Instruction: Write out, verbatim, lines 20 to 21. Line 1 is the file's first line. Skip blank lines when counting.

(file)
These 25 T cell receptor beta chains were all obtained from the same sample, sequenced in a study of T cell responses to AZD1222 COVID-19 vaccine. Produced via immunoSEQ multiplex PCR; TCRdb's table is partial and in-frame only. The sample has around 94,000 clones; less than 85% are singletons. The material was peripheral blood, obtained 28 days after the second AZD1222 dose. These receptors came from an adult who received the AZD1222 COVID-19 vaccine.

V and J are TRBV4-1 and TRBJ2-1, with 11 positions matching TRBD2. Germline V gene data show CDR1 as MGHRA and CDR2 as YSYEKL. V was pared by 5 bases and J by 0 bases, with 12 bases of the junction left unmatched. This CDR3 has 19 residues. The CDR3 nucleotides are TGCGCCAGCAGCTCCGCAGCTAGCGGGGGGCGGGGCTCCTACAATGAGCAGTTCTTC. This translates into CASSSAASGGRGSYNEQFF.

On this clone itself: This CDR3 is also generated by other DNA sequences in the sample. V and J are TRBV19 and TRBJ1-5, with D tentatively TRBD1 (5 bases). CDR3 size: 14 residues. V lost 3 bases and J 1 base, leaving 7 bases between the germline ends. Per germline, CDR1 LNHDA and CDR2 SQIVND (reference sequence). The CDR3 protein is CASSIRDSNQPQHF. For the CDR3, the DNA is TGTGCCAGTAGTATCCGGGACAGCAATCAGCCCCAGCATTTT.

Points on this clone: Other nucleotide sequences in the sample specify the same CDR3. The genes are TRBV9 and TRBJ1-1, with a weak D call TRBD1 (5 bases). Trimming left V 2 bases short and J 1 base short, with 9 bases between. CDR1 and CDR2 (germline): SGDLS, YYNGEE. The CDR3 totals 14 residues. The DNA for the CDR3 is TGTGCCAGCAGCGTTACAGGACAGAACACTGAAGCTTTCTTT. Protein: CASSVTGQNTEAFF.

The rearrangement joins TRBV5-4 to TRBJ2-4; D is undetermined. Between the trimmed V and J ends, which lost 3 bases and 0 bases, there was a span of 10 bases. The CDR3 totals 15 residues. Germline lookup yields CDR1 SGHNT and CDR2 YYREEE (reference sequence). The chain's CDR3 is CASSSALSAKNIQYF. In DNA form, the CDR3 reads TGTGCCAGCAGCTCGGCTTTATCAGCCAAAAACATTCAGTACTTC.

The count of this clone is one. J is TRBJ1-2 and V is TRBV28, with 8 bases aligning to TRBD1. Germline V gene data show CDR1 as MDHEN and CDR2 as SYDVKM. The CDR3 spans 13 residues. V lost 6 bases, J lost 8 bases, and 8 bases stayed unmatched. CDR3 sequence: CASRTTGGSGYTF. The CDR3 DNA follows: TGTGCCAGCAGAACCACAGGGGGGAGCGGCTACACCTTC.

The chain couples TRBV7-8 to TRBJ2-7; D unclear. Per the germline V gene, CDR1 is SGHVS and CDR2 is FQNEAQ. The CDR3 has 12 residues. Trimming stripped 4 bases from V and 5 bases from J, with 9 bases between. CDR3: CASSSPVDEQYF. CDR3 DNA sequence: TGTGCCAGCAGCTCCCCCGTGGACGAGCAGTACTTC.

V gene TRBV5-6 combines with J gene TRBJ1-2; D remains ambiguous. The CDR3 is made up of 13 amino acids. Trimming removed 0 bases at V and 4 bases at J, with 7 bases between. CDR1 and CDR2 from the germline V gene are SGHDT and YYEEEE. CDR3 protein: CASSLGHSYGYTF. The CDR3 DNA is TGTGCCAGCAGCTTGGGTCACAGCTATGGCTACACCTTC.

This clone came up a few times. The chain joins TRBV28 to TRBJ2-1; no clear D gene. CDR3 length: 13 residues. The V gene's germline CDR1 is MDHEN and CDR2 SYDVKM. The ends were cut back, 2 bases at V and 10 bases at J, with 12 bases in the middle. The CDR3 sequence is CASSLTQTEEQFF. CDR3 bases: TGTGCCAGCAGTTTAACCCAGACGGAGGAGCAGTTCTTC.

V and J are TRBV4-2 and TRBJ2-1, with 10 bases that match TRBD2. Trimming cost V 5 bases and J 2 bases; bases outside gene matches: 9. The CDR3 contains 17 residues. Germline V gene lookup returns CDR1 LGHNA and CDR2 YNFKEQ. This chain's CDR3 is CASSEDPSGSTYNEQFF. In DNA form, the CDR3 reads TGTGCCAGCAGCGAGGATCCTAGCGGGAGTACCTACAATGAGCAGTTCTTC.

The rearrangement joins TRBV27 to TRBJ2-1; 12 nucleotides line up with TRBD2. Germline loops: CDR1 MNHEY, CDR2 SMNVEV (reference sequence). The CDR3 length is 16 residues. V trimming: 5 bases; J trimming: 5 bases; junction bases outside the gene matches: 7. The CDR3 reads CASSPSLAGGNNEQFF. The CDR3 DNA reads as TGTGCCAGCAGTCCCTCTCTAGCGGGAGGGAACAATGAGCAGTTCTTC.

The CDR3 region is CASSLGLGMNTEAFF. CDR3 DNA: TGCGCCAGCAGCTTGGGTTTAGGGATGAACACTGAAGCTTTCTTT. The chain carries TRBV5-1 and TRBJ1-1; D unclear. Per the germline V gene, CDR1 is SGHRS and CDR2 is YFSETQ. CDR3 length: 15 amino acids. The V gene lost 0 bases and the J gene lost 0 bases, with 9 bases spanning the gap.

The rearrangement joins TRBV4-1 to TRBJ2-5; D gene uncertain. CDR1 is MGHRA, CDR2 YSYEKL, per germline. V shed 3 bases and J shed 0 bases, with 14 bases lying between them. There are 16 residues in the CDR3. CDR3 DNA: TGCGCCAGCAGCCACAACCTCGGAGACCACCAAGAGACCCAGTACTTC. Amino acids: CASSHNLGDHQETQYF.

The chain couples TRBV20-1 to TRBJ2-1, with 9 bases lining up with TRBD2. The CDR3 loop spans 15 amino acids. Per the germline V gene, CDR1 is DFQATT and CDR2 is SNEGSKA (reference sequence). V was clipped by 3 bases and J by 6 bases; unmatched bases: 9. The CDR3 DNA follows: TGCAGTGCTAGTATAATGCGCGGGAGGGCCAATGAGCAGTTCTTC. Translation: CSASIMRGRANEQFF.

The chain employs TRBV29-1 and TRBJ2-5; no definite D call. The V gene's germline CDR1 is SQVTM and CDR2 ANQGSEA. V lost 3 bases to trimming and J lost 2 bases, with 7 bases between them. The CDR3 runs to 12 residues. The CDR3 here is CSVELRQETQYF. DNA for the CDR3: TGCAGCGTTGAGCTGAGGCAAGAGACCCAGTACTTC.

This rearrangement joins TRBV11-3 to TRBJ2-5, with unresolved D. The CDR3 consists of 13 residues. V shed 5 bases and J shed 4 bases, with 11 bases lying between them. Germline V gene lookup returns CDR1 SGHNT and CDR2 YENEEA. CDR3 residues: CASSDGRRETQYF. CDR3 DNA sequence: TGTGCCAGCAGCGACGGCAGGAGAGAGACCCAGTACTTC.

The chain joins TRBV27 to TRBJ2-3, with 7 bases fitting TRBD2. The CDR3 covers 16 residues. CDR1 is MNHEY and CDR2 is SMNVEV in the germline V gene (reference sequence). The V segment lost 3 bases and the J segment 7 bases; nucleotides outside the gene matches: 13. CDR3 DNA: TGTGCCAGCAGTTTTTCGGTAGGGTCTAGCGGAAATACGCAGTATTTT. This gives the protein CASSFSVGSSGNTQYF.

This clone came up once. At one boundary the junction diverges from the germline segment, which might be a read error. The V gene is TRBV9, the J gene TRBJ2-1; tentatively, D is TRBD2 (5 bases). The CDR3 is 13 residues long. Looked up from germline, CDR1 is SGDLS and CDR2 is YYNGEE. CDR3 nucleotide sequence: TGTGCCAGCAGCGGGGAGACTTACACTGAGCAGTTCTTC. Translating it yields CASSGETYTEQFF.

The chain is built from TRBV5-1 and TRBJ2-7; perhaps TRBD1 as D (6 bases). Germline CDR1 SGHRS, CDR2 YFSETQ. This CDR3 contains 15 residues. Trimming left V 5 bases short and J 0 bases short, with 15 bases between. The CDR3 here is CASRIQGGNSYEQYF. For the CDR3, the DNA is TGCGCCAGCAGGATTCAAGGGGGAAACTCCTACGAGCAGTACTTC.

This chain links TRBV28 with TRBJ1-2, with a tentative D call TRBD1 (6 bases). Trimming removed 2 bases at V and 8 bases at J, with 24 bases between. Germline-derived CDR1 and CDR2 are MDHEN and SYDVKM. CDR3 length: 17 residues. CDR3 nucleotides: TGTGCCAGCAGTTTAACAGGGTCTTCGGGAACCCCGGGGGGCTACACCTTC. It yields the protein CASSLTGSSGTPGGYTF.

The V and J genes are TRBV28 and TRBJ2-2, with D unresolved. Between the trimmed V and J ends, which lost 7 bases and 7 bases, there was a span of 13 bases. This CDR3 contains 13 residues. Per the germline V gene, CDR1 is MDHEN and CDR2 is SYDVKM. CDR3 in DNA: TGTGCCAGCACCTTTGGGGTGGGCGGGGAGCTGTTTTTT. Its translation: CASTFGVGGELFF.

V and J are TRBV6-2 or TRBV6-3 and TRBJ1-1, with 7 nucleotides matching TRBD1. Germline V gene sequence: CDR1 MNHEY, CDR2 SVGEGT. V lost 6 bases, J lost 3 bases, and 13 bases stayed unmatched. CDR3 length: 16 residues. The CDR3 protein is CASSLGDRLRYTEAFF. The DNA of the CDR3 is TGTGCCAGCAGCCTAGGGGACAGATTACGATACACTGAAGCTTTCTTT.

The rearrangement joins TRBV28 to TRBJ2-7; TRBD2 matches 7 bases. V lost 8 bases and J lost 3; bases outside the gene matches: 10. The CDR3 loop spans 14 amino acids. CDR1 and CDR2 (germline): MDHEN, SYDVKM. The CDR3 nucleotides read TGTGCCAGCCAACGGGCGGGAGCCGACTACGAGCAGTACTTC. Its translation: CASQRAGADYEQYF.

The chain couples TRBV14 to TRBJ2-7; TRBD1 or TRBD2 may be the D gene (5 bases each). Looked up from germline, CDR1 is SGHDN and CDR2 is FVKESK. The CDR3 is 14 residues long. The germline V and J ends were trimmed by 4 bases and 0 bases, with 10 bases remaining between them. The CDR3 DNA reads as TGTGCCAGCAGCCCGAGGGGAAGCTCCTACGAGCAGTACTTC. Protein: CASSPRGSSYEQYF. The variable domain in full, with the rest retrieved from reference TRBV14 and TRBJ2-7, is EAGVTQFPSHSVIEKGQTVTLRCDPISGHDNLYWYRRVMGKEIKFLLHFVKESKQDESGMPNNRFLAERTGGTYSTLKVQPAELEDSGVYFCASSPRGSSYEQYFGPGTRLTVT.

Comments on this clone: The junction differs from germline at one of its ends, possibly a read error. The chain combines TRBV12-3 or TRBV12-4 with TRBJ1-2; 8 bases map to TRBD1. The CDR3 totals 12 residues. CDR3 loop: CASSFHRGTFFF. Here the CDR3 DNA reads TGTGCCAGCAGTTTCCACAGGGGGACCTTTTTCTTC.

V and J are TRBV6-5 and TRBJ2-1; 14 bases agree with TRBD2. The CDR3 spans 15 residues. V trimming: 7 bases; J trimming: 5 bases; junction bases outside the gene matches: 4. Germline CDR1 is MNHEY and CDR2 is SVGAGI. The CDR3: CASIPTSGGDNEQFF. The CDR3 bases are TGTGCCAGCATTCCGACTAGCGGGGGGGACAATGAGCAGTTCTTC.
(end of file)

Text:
This chain links TRBV28 with TRBJ1-2, with a tentative D call TRBD1 (6 bases). Trimming removed 2 bases at V and 8 bases at J, with 24 bases between. Germline-derived CDR1 and CDR2 are MDHEN and SYDVKM. CDR3 length: 17 residues. CDR3 nucleotides: TGTGCCAGCAGTTTAACAGGGTCTTCGGGAACCCCGGGGGGCTACACCTTC. It yields the protein CASSLTGSSGTPGGYTF.

The V and J genes are TRBV28 and TRBJ2-2, with D unresolved. Between the trimmed V and J ends, which lost 7 bases and 7 bases, there was a span of 13 bases. This CDR3 contains 13 residues. Per the germline V gene, CDR1 is MDHEN and CDR2 is SYDVKM. CDR3 in DNA: TGTGCCAGCACCTTTGGGGTGGGCGGGGAGCTGTTTTTT. Its translation: CASTFGVGGELFF.